both very high posts in the government of Ancient Egypt, even
as far back as the Middle Kingdom. It is reasonable to ask if
there are any known officials with these titles that could have
been Joseph. The answer is no, at least at the present time.
One problem is that we know comparatively few Viziers and
Chief Stewards from the Middle Kingdom. Also, another major
obstacle is that we do not know the Egyptian form of Joseph's
name, only the Hebrew.
There is, however, one fact of interest that we know about
Middle Kingdom Viziers. It is rare in the early part of the
Middle Kingdom period to find one person holding both the
title of Vizier and the title of Chief Steward of the King. But,
from the time of Sesostris II of the Middle Kingdom, we do find
examples until the end of the 12th Dynasty. It is possible that
Joseph broke new ground in this regard, being the first person
to hold both positions at the same time.
The Seven Years of Famine
As for the seven years of famine, no contemporary Egyptian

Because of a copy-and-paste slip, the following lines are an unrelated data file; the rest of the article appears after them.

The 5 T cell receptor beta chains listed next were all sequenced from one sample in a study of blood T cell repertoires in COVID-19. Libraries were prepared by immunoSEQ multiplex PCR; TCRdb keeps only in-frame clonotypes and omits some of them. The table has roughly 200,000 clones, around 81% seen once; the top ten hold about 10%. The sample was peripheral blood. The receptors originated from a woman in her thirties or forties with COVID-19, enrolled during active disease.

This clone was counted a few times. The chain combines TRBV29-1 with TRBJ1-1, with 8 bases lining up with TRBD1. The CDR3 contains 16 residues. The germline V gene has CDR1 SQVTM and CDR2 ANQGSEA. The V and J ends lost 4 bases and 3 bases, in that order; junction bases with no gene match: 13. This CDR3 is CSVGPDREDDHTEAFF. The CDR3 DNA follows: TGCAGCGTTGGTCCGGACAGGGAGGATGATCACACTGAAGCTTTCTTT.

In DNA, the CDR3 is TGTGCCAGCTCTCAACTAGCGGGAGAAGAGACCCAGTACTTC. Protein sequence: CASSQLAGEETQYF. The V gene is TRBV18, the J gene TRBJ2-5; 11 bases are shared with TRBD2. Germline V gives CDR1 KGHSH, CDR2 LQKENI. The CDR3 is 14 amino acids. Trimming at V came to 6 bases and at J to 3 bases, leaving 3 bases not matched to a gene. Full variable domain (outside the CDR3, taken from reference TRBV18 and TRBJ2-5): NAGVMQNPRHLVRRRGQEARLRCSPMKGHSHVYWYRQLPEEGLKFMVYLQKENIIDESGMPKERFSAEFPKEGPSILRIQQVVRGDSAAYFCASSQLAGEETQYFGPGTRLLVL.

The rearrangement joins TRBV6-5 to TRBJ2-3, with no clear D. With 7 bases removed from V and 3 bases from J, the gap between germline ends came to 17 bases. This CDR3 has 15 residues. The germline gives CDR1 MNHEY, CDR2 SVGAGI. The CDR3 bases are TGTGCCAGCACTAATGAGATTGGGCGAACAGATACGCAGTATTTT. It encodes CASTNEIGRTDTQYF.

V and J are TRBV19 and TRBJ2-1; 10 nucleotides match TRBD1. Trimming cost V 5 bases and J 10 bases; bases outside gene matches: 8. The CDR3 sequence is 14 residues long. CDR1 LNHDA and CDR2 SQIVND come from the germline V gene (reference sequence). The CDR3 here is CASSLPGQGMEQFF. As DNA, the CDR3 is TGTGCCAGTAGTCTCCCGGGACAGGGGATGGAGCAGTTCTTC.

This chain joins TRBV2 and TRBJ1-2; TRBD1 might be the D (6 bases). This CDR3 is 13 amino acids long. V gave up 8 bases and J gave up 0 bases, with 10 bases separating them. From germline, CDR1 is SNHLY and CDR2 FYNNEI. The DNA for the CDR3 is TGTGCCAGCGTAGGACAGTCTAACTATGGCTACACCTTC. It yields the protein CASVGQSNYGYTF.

record of this famine exists. But from a later time, when Greek
there is an Egyptian text which mentions a seven-year famine,
but dates it to the reign of King Djoser of the
One wonders if this is a garbled memory of the famine in
Joseph's day, simply re-dated to the reign of a more famous
king. Confirmation of such a theory is nearly impossible, but it
is interesting to speculate about. In our next article in this series
we will consider some final aspects of the Joseph story.
61b Bible and Spade 16.2 (2003)
1960 The Egyptian Office of Joseph Journal of Semitic
Studies 5: 144-50.
This material is cited with gracious permission from:
Bible and Spade and Dr. Charles Aling
Associates for Biblical Research
PO Box 144
report any errors to Ted Hildebrandt at: